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Dan Liljenquist: Lessons from Pac-Man: Current health care system is unsustainable

Runaway health care costs are eating through the budgets of individuals, families, employers and governments, like a turbo-charged Pac-Man plowing through barriers, consuming everything in his path.
Runaway health care costs are eating through the budgets of individuals, families, employers and governments, like a turbo-charged Pac-Man plowing through barriers, consuming everything in his path.
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Growing up, I was a big fan of Pac-Man. I played the video game. I watched the cartoon TV show. I even ate the sugary breakfast cereal, with marshmallow ghosts and corn puff “pac-dots.” Pac-Man was a cultural phenomenon, capturing the Zeitgeist of the 1980s. Powered-up with a “power pellet,” nothing could stop this pixelated yellow disk with the big, chomping mouth.

When I think of our out-of-control health care spending in this country, I think of Pac-Man. Runaway health care costs are eating through the budgets of individuals, families, employers and governments like a turbo-charged Pac-Man plowing through barriers, consuming everything in his path. If we as a society don’t get a handle on spiraling health care costs, additional health care spending could actually lower our standards of living. We are on the edge of this now. Over the last decade, 100 percent of real wage increases for Americans went to cover increasing health care costs. Our current health care system is unsustainable.

To change course, we must change how the health care game is played. Today, our health care system is built on a fee-for-service structure. We pay health care providers, typically through an insurance company, when they provide specific medical services. On the surface, the health care market appears to function like any other market, with consumers paying only for those services they consume. The problem is that health care consumers often don’t know what services they actually need or how much they cost, and are forced to rely on the health care professionals to decide for them.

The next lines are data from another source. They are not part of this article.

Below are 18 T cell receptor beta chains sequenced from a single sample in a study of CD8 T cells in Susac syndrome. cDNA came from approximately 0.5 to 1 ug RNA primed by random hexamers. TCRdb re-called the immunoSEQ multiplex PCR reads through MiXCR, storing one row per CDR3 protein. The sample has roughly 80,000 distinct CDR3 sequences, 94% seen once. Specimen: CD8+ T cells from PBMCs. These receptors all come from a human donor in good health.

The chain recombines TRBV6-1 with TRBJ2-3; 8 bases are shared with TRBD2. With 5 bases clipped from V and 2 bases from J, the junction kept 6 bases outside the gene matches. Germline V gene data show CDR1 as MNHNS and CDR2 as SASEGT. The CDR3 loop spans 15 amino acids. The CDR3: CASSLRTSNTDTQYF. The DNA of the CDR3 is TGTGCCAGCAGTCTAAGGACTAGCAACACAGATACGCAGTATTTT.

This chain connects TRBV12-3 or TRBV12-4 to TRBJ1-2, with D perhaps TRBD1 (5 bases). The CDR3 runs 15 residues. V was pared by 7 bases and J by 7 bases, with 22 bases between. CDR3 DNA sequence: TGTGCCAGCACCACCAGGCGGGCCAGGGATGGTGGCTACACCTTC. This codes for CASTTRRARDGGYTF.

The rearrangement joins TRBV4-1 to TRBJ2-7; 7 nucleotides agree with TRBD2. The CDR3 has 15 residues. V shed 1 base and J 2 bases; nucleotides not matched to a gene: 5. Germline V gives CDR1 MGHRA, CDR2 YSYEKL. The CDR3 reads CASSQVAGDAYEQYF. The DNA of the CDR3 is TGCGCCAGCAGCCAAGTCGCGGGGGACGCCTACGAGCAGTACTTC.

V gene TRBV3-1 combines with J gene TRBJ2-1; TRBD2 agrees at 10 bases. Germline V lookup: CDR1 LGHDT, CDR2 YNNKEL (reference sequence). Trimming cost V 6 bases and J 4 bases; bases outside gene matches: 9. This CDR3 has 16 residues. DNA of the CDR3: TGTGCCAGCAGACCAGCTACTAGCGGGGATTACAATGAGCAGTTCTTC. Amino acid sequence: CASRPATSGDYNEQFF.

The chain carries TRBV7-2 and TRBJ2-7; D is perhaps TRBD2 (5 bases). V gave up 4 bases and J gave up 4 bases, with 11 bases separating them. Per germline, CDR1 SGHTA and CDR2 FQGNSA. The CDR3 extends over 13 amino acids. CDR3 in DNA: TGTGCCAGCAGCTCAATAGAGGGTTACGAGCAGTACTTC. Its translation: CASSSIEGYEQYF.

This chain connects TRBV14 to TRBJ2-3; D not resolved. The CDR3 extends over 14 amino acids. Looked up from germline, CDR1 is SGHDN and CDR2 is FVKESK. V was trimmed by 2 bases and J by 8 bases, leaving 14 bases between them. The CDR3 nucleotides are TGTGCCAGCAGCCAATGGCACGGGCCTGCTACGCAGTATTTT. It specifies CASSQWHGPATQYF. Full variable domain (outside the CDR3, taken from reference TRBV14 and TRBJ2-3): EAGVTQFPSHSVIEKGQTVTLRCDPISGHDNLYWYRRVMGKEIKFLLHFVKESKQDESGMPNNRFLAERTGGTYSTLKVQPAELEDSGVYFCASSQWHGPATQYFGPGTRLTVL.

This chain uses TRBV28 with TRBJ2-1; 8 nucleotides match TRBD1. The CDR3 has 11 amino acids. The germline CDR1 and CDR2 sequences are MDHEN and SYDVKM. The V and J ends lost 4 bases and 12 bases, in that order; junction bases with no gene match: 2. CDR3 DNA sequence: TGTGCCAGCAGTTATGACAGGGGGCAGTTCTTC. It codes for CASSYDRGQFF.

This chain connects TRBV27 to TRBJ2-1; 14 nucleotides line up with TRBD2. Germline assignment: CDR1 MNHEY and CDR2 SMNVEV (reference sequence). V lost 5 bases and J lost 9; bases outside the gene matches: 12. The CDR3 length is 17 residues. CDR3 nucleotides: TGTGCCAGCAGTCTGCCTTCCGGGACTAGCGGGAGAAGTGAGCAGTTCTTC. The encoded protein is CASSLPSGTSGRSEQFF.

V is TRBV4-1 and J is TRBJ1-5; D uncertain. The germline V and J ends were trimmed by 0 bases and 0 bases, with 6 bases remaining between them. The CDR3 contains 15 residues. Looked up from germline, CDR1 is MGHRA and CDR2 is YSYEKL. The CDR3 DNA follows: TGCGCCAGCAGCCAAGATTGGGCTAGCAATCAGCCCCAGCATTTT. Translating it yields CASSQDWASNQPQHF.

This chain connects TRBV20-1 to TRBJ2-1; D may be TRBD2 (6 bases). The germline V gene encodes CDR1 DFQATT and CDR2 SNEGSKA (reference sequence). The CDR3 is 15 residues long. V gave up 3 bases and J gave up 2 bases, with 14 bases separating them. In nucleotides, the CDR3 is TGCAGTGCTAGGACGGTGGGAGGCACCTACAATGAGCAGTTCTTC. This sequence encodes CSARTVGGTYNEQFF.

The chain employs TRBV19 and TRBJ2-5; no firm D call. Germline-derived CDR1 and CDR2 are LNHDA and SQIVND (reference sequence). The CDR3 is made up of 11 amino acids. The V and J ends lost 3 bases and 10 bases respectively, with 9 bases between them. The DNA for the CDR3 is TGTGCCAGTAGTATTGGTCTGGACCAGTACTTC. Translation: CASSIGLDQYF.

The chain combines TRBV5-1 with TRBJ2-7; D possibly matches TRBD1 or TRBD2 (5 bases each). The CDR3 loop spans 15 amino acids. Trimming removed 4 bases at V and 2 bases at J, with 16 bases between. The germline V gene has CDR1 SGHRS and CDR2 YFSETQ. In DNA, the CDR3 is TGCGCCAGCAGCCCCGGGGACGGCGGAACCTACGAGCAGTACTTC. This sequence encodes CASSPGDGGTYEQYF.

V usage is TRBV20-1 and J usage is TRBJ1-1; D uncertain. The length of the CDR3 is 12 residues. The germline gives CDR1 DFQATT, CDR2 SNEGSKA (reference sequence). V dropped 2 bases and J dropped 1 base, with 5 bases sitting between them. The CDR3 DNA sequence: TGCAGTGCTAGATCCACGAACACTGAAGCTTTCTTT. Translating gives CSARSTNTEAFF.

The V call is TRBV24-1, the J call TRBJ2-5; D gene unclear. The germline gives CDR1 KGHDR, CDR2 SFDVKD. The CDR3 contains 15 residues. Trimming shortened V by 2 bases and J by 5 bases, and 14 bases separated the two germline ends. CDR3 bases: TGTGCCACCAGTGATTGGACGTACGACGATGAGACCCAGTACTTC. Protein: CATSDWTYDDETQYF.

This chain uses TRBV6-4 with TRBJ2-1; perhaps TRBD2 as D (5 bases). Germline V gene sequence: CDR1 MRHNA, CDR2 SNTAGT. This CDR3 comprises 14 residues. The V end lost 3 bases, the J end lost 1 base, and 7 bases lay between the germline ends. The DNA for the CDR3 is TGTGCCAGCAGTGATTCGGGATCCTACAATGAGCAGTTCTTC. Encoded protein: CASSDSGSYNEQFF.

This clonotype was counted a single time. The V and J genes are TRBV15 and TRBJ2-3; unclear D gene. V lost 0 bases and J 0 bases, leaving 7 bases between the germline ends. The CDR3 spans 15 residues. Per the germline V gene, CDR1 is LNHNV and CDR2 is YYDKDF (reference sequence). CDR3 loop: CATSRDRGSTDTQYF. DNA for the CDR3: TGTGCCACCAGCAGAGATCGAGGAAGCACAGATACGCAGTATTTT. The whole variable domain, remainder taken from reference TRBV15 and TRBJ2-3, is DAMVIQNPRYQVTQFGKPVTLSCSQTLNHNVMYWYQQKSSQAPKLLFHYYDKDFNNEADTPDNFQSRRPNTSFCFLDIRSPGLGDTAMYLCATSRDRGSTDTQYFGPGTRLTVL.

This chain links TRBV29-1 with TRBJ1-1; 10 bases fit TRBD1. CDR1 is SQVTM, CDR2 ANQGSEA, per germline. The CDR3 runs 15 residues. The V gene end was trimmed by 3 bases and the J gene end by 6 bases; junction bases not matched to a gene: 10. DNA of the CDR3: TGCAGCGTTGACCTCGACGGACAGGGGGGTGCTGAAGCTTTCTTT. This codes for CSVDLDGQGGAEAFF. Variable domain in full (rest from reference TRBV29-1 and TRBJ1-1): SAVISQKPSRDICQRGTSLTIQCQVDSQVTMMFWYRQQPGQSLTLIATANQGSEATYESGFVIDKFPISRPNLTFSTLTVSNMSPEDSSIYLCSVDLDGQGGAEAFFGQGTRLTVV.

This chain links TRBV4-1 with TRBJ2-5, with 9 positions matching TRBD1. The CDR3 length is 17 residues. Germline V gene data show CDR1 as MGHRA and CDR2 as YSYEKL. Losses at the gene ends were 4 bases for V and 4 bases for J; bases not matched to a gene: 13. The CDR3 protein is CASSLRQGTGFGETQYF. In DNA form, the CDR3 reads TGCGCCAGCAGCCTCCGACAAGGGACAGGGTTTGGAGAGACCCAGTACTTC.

In addition, critically ill patients are often not in the best position to make informed decisions about their own health care. Given these unfortunate realities, combined with the fact that health care providers in a fee-for-service market stand to gain financially by providing the maximum amount of care, it is no surprise that health care costs are out of control. It’s estimated that up to 30 percent of the health care provided in the United States is unnecessary care, and in many instances, providing extra health care actually harms patients.

To fix our health care system, we have to stop paying health care providers exclusively based on how much “health care” they provide to their patients. Instead, we need to pay health care providers for keeping people healthy.

Four years ago, Utah’s Medicaid program began its migration away from the traditional fee-for-service structure towards a fee-for-value system with the unanimous passage of SB180 — Medicaid reform. Two years later, after obtaining the appropriate federal waivers, the Utah Department of Health contracted with four different Utah-based accountable care organizations (ACOs) to provide health care services for the Medicaid population along the Wasatch Front. These ACOs have accepted the accountability for managing both the health and the overall medical expenses for their respective Medicaid populations. They have also agreed to statutory cost growth caps that will hold Medicaid cost growth below the rate of general inflation.

According to recent numbers released by the Utah Department of Health and the Legislative Fiscal Analyst Office, these Medicaid ACOs are already saving the state tens of millions of dollars off of its historical and unsustainable Medicaid cost trends. And they are doing this while at the same time improving quality and customer satisfaction. The experiment appears to be working.

Unless we opt for wholesale health care rationing, we cannot solve the issue of runaway health care costs without addressing how we compensate health care providers for their services. To contain the explosive costs of health care — to constrain this devastating financial Pac-Man — we have to look for ways to pay health care providers for helping keep people well. So far, Utah’s Medicaid ACOs appear to be on the right track.

Dan Liljenquist is a former state senator and former U.S. Senate candidate.